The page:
Setmelanotide has been reported to possess the following activity profile (cAMP, EC50): MC4 (0.27 nM) > MC3 (5.3 nM) ≈ MC1 (5.8 nM) > MC5 (1600 nM) ≟ MC2 (>1000 nM).[8] (19.6-fold selectivity for MC4 over MC3, the second target of highest activity.)


Setmelanotide was invented at Ipsen by Jesse Z. Dong.[9] It was initially known as BIM-22493 and then as RM-493 and IRC-022493.

It was evaluated in two one-year clinical studies.[3] The first study enrolled 10 participants with obesity and confirmed or suspected POMC or PCSK1 deficiency while the second study enrolled 11 participants with obesity and confirmed or suspected LEPR deficiency; all participants were six years or older.[3] Most participants had lost more than 10% of their initial body weight after a year of treatment.[3] Some participants also reported feeling less hungry.[3]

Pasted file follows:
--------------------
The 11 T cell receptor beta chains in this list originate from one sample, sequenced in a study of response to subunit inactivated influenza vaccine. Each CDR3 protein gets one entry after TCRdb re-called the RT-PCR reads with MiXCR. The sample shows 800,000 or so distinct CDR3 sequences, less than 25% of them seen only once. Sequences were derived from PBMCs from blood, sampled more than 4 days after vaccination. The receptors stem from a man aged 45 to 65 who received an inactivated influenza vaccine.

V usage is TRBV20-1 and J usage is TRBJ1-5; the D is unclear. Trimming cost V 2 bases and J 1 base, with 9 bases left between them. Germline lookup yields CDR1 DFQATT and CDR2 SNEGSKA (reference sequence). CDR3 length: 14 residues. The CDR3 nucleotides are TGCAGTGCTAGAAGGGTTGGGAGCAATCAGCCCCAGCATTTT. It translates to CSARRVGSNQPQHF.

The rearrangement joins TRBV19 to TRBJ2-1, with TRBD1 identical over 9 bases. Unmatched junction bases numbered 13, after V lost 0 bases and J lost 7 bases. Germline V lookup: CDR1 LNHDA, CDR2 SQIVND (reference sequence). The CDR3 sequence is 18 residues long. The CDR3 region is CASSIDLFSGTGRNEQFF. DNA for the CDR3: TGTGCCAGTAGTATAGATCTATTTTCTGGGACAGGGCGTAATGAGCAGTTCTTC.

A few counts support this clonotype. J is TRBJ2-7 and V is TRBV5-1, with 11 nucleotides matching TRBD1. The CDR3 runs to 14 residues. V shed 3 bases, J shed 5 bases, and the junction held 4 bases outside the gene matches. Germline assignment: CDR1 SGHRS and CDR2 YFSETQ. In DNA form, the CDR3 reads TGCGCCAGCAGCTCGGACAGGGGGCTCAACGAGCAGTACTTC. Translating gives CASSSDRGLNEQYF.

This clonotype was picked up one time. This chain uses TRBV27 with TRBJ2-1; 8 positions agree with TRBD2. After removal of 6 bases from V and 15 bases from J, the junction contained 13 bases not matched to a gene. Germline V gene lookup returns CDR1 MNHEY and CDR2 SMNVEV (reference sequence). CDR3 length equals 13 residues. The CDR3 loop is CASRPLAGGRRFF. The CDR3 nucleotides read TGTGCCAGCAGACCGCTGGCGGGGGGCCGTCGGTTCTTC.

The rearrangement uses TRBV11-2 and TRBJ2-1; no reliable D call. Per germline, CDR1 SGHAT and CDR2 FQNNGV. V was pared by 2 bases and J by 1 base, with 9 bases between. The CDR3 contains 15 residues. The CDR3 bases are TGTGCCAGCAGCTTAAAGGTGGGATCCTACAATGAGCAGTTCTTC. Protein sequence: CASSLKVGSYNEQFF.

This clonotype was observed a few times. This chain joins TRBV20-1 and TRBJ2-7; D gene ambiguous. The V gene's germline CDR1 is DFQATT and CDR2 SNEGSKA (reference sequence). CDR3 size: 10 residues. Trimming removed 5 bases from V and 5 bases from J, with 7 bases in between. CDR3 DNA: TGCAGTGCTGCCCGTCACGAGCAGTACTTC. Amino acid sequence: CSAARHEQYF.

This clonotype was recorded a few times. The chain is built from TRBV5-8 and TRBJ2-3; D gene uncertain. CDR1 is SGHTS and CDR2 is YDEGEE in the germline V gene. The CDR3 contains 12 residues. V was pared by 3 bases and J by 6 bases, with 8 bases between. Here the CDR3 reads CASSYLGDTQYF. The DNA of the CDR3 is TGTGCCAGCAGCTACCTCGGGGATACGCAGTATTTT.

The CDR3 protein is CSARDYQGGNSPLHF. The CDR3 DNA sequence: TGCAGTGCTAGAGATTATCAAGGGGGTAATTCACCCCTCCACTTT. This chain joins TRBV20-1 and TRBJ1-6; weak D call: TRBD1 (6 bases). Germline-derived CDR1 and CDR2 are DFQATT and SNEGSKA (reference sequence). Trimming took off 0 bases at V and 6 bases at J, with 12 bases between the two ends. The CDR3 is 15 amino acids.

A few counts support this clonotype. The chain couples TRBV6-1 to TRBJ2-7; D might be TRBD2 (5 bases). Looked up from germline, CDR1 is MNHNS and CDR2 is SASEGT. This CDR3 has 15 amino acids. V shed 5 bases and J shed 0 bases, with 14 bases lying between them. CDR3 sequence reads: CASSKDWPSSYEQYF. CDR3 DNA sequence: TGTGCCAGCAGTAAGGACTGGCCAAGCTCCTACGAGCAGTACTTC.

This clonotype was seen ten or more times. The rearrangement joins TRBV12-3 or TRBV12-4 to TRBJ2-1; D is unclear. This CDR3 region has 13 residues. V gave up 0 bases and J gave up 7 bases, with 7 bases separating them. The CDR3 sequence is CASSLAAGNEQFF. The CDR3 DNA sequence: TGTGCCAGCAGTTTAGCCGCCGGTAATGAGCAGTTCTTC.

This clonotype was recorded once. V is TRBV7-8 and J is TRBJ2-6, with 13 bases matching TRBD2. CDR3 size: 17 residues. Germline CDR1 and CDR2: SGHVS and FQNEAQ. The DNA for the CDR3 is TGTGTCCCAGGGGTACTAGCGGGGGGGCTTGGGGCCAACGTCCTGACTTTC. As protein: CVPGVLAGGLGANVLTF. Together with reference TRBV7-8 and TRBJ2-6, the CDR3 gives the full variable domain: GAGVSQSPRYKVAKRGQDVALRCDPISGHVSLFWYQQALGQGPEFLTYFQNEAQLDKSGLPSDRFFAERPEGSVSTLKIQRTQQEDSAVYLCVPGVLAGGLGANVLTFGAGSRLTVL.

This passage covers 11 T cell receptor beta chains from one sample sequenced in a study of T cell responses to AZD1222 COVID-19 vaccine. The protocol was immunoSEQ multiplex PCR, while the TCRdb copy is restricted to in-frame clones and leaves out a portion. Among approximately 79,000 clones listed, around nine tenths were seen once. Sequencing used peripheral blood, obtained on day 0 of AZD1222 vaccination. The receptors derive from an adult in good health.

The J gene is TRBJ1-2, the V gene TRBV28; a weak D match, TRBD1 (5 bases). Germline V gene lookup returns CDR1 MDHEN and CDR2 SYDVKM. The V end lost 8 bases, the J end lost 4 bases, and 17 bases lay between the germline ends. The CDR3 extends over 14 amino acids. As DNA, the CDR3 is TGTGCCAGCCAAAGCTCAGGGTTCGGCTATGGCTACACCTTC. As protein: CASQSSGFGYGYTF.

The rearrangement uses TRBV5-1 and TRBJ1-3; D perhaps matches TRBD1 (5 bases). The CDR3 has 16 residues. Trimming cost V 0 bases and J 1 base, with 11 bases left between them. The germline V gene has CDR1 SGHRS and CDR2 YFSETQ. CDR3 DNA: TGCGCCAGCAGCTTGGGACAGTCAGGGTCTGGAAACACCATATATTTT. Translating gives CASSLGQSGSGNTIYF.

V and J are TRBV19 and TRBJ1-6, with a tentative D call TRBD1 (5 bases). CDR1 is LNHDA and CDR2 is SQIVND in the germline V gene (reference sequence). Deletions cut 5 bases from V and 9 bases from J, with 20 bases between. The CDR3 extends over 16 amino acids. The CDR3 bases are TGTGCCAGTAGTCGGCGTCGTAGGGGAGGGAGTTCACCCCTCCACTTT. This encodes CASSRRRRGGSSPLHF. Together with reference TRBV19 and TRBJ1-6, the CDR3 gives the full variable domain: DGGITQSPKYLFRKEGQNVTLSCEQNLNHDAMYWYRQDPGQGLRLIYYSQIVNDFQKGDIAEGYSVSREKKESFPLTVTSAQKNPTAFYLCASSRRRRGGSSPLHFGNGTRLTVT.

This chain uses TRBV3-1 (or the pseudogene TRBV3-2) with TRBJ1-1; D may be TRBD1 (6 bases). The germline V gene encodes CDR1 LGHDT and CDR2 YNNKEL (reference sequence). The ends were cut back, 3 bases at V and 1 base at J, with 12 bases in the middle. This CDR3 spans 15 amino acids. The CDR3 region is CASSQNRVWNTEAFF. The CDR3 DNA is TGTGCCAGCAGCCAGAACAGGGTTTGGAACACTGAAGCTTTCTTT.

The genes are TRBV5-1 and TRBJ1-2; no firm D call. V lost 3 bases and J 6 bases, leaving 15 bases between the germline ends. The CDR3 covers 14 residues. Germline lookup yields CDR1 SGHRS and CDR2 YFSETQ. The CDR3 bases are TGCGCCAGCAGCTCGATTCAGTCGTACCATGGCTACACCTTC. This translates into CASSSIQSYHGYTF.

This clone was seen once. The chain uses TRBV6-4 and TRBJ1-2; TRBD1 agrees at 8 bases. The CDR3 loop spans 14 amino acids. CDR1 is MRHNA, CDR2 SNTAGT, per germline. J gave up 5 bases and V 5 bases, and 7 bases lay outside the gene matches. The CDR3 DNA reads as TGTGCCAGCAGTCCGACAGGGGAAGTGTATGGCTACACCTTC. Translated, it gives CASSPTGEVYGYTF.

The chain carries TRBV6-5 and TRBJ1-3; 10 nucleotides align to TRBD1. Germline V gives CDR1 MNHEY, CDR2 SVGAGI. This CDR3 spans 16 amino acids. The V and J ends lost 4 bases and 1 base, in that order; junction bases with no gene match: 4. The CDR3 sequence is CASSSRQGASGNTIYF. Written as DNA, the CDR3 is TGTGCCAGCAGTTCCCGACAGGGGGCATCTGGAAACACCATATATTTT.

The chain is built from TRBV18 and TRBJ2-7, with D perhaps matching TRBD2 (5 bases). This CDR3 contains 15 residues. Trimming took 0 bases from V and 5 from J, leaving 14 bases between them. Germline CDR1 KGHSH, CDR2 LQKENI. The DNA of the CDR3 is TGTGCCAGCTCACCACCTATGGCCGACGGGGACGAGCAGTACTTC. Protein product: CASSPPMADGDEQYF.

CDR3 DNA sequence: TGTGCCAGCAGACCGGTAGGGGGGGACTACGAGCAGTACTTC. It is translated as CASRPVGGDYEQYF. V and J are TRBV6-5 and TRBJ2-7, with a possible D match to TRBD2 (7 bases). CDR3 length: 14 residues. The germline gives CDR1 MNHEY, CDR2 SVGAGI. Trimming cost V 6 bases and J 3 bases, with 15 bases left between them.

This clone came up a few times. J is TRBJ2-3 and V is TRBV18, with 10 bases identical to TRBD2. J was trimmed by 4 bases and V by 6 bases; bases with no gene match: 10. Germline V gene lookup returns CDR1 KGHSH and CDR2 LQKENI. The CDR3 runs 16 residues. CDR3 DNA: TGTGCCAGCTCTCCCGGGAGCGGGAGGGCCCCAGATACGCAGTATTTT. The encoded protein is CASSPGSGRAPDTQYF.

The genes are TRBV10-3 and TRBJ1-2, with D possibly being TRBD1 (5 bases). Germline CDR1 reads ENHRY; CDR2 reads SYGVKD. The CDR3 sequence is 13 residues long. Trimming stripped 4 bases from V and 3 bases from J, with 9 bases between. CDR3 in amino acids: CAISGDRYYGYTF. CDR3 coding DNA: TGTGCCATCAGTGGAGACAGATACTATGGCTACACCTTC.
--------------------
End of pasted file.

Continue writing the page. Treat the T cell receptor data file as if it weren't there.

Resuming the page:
The U.S. Food and Drug Administration (FDA) granted the application for setmelanotide orphan disease designation, breakthrough therapy designation, and priority review.[3] The FDA granted the approval of Imcivree to Rhythm Pharmaceutical, Inc.[3][10] The U.S. Food and Drug Administration (FDA) considers it to be a first-in-class medication.[11][12] Setmelanotide is the first FDA-approved treatment for these genetic conditions.[3]

Society and culture

Legal status

Setmelanotide was approved for medical use in the United States in November 2020.[10][12]

Setmelanotide was approved for medical use in the European Union in July 2021.[2]